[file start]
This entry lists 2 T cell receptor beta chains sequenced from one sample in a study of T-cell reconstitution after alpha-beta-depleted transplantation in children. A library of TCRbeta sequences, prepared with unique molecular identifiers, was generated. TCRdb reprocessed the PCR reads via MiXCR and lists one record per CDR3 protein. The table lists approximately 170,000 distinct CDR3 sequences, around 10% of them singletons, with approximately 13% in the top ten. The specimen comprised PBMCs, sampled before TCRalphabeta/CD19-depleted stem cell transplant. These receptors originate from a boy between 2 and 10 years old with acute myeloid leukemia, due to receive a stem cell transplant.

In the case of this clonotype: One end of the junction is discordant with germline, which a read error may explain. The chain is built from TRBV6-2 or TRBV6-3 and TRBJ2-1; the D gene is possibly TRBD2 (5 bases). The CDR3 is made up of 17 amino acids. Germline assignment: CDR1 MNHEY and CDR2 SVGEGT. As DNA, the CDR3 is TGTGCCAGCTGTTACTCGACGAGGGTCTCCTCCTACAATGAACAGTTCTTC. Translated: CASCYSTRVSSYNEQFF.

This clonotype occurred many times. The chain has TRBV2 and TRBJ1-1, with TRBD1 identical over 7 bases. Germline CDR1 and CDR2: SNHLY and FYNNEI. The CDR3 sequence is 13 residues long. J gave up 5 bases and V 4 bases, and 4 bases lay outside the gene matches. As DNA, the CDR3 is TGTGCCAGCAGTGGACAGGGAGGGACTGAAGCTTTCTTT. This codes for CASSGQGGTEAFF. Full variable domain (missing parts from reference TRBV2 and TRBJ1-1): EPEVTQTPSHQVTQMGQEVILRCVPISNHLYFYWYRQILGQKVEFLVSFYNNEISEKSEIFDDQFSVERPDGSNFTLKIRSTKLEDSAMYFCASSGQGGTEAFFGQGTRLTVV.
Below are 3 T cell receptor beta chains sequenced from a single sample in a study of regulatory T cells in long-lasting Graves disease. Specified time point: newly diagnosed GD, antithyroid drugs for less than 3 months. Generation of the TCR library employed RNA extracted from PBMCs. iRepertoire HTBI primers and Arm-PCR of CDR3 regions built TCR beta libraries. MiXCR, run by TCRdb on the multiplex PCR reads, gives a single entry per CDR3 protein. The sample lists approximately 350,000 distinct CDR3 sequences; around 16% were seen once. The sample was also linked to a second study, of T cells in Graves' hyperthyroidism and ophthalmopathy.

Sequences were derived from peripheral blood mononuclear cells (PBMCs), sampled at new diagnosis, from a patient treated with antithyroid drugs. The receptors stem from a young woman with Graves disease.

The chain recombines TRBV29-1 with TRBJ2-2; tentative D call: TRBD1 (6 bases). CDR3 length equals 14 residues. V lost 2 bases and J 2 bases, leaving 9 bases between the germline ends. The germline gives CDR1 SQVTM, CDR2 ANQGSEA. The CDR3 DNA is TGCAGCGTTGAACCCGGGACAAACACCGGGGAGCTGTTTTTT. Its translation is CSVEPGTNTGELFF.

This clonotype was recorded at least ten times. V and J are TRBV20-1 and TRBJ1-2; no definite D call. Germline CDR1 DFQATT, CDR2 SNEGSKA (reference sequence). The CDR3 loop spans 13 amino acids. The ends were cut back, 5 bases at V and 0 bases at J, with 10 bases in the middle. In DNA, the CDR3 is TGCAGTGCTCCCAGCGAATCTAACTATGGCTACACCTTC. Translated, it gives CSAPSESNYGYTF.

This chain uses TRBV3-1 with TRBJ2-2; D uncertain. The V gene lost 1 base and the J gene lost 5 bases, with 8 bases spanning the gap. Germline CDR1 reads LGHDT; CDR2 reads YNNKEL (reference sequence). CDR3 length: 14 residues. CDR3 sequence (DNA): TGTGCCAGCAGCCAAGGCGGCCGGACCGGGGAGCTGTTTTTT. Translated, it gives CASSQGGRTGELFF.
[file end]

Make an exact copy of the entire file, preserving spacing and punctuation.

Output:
This entry lists 2 T cell receptor beta chains sequenced from one sample in a study of T-cell reconstitution after alpha-beta-depleted transplantation in children. A library of TCRbeta sequences, prepared with unique molecular identifiers, was generated. TCRdb reprocessed the PCR reads via MiXCR and lists one record per CDR3 protein. The table lists approximately 170,000 distinct CDR3 sequences, around 10% of them singletons, with approximately 13% in the top ten. The specimen comprised PBMCs, sampled before TCRalphabeta/CD19-depleted stem cell transplant. These receptors originate from a boy between 2 and 10 years old with acute myeloid leukemia, due to receive a stem cell transplant.

In the case of this clonotype: One end of the junction is discordant with germline, which a read error may explain. The chain is built from TRBV6-2 or TRBV6-3 and TRBJ2-1; the D gene is possibly TRBD2 (5 bases). The CDR3 is made up of 17 amino acids. Germline assignment: CDR1 MNHEY and CDR2 SVGEGT. As DNA, the CDR3 is TGTGCCAGCTGTTACTCGACGAGGGTCTCCTCCTACAATGAACAGTTCTTC. Translated: CASCYSTRVSSYNEQFF.

This clonotype occurred many times. The chain has TRBV2 and TRBJ1-1, with TRBD1 identical over 7 bases. Germline CDR1 and CDR2: SNHLY and FYNNEI. The CDR3 sequence is 13 residues long. J gave up 5 bases and V 4 bases, and 4 bases lay outside the gene matches. As DNA, the CDR3 is TGTGCCAGCAGTGGACAGGGAGGGACTGAAGCTTTCTTT. This codes for CASSGQGGTEAFF. Full variable domain (missing parts from reference TRBV2 and TRBJ1-1): EPEVTQTPSHQVTQMGQEVILRCVPISNHLYFYWYRQILGQKVEFLVSFYNNEISEKSEIFDDQFSVERPDGSNFTLKIRSTKLEDSAMYFCASSGQGGTEAFFGQGTRLTVV.
Below are 3 T cell receptor beta chains sequenced from a single sample in a study of regulatory T cells in long-lasting Graves disease. Specified time point: newly diagnosed GD, antithyroid drugs for less than 3 months. Generation of the TCR library employed RNA extracted from PBMCs. iRepertoire HTBI primers and Arm-PCR of CDR3 regions built TCR beta libraries. MiXCR, run by TCRdb on the multiplex PCR reads, gives a single entry per CDR3 protein. The sample lists approximately 350,000 distinct CDR3 sequences; around 16% were seen once. The sample was also linked to a second study, of T cells in Graves' hyperthyroidism and ophthalmopathy.

Sequences were derived from peripheral blood mononuclear cells (PBMCs), sampled at new diagnosis, from a patient treated with antithyroid drugs. The receptors stem from a young woman with Graves disease.

The chain recombines TRBV29-1 with TRBJ2-2; tentative D call: TRBD1 (6 bases). CDR3 length equals 14 residues. V lost 2 bases and J 2 bases, leaving 9 bases between the germline ends. The germline gives CDR1 SQVTM, CDR2 ANQGSEA. The CDR3 DNA is TGCAGCGTTGAACCCGGGACAAACACCGGGGAGCTGTTTTTT. Its translation is CSVEPGTNTGELFF.

This clonotype was recorded at least ten times. V and J are TRBV20-1 and TRBJ1-2; no definite D call. Germline CDR1 DFQATT, CDR2 SNEGSKA (reference sequence). The CDR3 loop spans 13 amino acids. The ends were cut back, 5 bases at V and 0 bases at J, with 10 bases in the middle. In DNA, the CDR3 is TGCAGTGCTCCCAGCGAATCTAACTATGGCTACACCTTC. Translated, it gives CSAPSESNYGYTF.

This chain uses TRBV3-1 with TRBJ2-2; D uncertain. The V gene lost 1 base and the J gene lost 5 bases, with 8 bases spanning the gap. Germline CDR1 reads LGHDT; CDR2 reads YNNKEL (reference sequence). CDR3 length: 14 residues. CDR3 sequence (DNA): TGTGCCAGCAGCCAAGGCGGCCGGACCGGGGAGCTGTTTTTT. Translated, it gives CASSQGGRTGELFF.